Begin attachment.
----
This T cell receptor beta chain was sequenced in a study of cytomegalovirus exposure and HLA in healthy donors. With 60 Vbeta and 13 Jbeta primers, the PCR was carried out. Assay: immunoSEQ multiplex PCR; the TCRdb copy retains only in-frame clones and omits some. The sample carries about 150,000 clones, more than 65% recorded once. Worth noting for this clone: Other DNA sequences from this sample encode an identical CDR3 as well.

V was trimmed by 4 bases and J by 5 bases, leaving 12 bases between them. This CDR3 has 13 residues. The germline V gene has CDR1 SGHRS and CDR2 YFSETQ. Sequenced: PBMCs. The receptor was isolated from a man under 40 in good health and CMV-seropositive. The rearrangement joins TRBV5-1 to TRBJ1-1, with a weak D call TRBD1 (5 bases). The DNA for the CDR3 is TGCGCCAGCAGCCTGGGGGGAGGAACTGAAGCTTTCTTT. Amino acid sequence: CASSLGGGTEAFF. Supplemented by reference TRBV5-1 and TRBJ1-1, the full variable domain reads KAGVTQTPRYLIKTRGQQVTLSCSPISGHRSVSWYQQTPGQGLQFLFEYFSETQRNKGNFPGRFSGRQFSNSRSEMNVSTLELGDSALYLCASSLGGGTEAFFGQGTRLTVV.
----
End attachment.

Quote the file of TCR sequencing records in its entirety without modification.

This T cell receptor beta chain was sequenced in a study of cytomegalovirus exposure and HLA in healthy donors. With 60 Vbeta and 13 Jbeta primers, the PCR was carried out. Assay: immunoSEQ multiplex PCR; the TCRdb copy retains only in-frame clones and omits some. The sample carries about 150,000 clones, more than 65% recorded once. Worth noting for this clone: Other DNA sequences from this sample encode an identical CDR3 as well.

V was trimmed by 4 bases and J by 5 bases, leaving 12 bases between them. This CDR3 has 13 residues. The germline V gene has CDR1 SGHRS and CDR2 YFSETQ. Sequenced: PBMCs. The receptor was isolated from a man under 40 in good health and CMV-seropositive. The rearrangement joins TRBV5-1 to TRBJ1-1, with a weak D call TRBD1 (5 bases). The DNA for the CDR3 is TGCGCCAGCAGCCTGGGGGGAGGAACTGAAGCTTTCTTT. Amino acid sequence: CASSLGGGTEAFF. Supplemented by reference TRBV5-1 and TRBJ1-1, the full variable domain reads KAGVTQTPRYLIKTRGQQVTLSCSPISGHRSVSWYQQTPGQGLQFLFEYFSETQRNKGNFPGRFSGRQFSNSRSEMNVSTLELGDSALYLCASSLGGGTEAFFGQGTRLTVV.